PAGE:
The First Light: A brief look at the long history of the first inhabitants of the Cape, with Paul Savage
Wednesday afternoons from 1-2:20 in person at Wellfleet Preservation Hall (or on Zoom if necessary)
October 26, November 2, 9, 16, 23
Course limited to 24 participants.
Cape Cod’s history is indelibly linked to Nov. 1620 when the Pilgrims landed at Provincetown. In Massachusetts, the Cape and Islands–and in numerous locations of North America--thousands of places are named for Native American peoples, cultures and nations. This is a journey back to the origins of human settlement in North America and the Cape. The class will include two classroom meetings and three field trips:
- the Cape Cod National Seashore Visitor’s Center in Eastham to meet park historian Bill Burke, who will help us explore archaeology of the park’s first inhabitants. Time TBD.
-Plymouth Pawtucket on October 26 from 2-4 p.m.($28 additional fee, to be collected in class)
-Mashpee, date and time TBD to replace one class.
The goal of this class is to illuminate ourselves to the People of the First Light.
We will read and discuss Daniel J. Silverman’s book “This Land Is Their Land: The Wampanoag Indians, Plymouth Colony, and the Troubled History of Thanksgiving”. Here is a description of Prof. Silverman’s book:
In March 1621, when Plymouth's survival was hanging in the balance, the Wampanoag sachem (or chief), Ousamequin (Massasoit), and Plymouth's governor, John Carver, declared their people's friendship for each other and a commitment to mutual defense. Later that autumn, the English gathered their first successful harvest and lifted the specter of starvation. Ousamequin and 90 of his men then visited Plymouth for the “First Thanksgiving.” The treaty remained operative until King Philip's War in 1675, when 50 years of uneasy peace between the two parties would come to an end.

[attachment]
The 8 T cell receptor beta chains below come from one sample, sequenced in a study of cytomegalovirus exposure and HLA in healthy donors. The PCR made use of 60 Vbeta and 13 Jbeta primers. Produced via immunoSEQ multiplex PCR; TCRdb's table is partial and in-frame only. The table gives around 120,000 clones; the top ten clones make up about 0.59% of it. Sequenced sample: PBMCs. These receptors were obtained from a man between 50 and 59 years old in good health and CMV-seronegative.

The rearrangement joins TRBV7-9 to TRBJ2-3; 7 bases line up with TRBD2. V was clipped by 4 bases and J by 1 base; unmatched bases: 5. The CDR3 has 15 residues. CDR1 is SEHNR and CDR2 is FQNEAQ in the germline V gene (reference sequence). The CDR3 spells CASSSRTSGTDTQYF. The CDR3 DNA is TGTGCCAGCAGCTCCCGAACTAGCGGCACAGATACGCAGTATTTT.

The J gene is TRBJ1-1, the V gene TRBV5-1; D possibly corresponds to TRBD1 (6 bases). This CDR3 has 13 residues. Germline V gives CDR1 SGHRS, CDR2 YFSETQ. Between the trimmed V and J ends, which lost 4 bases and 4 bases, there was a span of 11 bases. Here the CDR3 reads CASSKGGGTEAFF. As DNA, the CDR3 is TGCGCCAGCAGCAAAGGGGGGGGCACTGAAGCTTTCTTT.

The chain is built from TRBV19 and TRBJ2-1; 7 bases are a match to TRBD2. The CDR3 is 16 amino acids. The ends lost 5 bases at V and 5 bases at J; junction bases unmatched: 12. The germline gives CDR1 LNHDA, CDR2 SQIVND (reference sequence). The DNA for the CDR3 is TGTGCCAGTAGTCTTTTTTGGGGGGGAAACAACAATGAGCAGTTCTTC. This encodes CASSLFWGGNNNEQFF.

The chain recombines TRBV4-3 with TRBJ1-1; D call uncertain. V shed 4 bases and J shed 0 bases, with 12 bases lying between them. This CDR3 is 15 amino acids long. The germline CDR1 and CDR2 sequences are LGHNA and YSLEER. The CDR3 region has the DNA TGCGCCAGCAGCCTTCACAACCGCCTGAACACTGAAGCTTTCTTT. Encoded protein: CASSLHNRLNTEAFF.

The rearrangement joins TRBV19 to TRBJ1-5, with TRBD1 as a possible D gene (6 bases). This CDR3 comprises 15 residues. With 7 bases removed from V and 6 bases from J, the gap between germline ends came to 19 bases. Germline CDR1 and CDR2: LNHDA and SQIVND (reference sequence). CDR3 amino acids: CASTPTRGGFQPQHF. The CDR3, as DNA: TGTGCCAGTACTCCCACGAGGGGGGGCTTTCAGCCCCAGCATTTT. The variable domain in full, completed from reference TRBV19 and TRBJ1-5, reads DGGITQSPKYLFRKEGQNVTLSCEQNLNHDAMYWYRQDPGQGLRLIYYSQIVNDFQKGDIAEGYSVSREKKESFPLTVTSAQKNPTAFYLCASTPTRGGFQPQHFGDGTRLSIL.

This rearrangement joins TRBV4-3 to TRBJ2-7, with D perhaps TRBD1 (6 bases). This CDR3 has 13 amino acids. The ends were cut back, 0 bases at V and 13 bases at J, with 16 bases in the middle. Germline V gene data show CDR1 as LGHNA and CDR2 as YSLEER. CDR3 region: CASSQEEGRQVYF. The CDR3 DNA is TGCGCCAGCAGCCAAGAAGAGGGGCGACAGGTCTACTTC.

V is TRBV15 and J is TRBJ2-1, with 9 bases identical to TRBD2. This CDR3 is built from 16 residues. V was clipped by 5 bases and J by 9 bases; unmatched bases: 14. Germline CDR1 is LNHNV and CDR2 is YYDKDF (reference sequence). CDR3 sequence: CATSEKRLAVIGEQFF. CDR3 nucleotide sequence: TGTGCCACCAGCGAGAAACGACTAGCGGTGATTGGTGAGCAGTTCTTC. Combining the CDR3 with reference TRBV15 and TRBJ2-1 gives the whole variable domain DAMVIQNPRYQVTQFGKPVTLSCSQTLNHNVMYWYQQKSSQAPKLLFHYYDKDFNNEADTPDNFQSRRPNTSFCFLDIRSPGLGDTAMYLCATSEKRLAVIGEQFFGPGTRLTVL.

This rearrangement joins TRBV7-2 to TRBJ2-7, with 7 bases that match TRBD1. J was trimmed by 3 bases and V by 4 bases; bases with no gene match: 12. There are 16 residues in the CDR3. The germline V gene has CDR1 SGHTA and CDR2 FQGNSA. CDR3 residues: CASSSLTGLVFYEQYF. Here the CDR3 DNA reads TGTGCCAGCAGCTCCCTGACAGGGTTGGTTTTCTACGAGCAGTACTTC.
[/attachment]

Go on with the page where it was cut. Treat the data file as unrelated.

400 years after that famous meal, historian David J. Silverman sheds profound new light on the events that led to the creation, and bloody dissolution, of this alliance. Focusing on the Wampanoag Indians, Silverman deepens the narrative to consider tensions that developed well before 1620 and lasted long after the devastating war-tracing the Wampanoags' ongoing struggle for self-determination up to this very day.
This unsettling history reveals why some modern Native people hold a Day of Mourning on Thanksgiving, a holiday which celebrates a myth of colonialism and white proprietorship of the United States. This Land is Their Land shows that it is time to rethink how we, as a pluralistic nation, tell the history of Thanksgiving.